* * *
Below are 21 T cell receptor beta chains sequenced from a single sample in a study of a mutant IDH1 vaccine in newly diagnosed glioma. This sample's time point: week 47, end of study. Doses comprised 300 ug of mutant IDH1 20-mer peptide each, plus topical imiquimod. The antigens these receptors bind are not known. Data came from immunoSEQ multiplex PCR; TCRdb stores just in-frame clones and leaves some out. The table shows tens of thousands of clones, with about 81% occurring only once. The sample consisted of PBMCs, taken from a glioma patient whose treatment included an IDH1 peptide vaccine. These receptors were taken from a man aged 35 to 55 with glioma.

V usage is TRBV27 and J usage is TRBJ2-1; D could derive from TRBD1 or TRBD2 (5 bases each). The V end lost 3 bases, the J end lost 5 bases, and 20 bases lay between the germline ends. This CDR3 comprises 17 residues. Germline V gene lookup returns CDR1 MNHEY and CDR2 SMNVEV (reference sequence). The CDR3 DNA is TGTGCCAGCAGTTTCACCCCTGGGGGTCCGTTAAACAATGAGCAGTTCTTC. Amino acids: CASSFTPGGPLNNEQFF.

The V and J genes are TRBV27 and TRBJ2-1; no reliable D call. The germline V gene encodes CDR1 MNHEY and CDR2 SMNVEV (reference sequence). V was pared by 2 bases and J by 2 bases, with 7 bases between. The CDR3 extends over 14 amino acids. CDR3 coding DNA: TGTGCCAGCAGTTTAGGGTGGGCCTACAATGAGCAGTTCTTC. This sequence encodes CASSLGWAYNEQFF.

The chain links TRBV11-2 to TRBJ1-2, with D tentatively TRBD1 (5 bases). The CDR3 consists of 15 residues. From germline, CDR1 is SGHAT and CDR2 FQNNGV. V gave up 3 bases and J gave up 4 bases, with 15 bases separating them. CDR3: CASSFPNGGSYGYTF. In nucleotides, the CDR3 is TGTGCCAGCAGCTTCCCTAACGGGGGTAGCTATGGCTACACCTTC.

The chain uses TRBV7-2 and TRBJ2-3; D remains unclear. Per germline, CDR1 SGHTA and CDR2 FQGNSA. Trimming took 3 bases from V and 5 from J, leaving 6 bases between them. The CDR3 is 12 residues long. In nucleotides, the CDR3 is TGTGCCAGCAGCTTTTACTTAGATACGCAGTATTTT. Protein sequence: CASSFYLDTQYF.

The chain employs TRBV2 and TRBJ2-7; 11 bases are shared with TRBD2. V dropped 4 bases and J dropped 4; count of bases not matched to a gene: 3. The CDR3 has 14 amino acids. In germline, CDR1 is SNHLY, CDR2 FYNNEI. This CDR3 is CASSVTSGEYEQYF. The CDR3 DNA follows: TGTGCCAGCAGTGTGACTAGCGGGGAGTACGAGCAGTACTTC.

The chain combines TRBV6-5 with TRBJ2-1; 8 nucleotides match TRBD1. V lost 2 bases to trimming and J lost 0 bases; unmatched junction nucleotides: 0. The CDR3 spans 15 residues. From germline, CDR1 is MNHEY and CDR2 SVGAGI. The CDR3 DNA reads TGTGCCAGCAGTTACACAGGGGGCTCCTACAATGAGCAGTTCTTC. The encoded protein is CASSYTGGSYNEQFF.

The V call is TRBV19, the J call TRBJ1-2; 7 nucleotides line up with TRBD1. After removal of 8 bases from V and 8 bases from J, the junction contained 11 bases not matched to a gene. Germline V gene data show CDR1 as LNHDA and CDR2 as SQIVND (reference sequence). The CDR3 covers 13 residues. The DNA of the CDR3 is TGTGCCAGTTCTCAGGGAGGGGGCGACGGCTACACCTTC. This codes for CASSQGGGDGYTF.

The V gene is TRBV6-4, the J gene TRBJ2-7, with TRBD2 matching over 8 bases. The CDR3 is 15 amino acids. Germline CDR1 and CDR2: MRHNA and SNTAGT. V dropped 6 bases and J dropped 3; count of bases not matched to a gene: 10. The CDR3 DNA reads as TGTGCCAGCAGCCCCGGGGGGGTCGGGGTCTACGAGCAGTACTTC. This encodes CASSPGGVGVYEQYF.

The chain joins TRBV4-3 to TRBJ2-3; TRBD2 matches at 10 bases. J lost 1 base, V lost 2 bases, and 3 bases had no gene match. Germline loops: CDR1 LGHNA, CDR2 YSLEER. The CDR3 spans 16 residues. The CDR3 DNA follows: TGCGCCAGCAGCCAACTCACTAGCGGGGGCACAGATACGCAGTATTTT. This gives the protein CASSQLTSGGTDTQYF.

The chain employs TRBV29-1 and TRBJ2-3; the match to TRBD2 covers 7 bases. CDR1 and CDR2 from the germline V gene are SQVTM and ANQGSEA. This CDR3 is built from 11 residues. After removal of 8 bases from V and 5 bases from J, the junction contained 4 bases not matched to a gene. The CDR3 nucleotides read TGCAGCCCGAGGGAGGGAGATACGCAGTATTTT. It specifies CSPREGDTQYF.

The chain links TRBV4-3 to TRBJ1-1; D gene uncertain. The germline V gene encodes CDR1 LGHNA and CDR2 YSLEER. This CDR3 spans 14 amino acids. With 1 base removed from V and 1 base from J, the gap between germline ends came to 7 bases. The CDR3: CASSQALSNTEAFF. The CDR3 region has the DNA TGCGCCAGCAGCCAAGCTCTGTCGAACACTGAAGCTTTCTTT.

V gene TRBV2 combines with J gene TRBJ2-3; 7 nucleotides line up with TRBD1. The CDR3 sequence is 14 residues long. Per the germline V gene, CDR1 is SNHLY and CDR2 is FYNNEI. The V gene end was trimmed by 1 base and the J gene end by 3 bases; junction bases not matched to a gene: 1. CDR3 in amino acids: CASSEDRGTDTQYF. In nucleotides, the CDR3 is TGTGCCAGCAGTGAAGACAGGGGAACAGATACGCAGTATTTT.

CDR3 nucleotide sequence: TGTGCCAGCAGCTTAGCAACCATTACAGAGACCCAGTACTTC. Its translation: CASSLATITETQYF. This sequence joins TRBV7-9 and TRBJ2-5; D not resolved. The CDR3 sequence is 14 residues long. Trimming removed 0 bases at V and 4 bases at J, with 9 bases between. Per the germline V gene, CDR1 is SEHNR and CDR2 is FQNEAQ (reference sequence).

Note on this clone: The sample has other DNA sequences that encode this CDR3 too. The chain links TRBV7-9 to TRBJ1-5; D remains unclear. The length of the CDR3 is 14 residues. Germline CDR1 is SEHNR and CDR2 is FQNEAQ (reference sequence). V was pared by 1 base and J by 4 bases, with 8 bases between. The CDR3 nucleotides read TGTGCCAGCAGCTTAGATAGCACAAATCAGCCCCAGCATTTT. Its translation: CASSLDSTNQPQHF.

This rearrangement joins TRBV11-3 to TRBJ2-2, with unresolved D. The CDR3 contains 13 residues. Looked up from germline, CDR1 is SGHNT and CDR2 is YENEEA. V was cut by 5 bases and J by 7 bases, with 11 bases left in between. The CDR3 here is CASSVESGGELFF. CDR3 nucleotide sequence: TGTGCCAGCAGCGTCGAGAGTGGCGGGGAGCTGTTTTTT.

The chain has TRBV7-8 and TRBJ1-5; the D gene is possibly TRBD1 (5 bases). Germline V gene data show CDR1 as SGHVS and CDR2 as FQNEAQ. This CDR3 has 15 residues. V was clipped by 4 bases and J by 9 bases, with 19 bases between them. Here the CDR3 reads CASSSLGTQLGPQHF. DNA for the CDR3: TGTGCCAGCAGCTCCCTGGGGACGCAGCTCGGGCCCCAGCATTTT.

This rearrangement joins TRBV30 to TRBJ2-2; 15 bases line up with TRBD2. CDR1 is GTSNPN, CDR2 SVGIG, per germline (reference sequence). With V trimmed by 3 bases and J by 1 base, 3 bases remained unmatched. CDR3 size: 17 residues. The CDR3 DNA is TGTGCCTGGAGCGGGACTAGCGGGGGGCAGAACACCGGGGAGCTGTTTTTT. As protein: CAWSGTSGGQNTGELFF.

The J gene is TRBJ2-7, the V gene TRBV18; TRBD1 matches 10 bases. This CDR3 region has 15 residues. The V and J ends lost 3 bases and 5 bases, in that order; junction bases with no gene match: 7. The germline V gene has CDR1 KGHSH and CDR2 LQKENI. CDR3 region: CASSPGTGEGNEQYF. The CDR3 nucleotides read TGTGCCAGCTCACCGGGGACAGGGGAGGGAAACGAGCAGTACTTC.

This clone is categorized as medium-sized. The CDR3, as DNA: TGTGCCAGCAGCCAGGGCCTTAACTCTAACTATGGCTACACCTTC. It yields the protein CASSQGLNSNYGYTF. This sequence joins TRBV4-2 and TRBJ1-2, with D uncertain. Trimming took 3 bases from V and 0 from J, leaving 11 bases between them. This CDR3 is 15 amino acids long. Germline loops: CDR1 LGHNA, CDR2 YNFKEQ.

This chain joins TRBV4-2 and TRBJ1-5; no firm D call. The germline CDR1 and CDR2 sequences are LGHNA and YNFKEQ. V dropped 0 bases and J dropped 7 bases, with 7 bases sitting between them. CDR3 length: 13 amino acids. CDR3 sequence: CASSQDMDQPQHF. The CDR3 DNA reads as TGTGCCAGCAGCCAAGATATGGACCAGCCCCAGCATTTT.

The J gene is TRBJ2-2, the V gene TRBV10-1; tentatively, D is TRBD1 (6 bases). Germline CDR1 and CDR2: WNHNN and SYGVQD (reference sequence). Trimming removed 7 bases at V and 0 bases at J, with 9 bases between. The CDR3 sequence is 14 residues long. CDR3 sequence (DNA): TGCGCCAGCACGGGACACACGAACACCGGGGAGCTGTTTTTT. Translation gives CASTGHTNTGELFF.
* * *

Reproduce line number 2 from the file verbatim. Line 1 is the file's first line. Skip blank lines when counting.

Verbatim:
V usage is TRBV27 and J usage is TRBJ2-1; D could derive from TRBD1 or TRBD2 (5 bases each). The V end lost 3 bases, the J end lost 5 bases, and 20 bases lay between the germline ends. This CDR3 comprises 17 residues. Germline V gene lookup returns CDR1 MNHEY and CDR2 SMNVEV (reference sequence). The CDR3 DNA is TGTGCCAGCAGTTTCACCCCTGGGGGTCCGTTAAACAATGAGCAGTTCTTC. Amino acids: CASSFTPGGPLNNEQFF.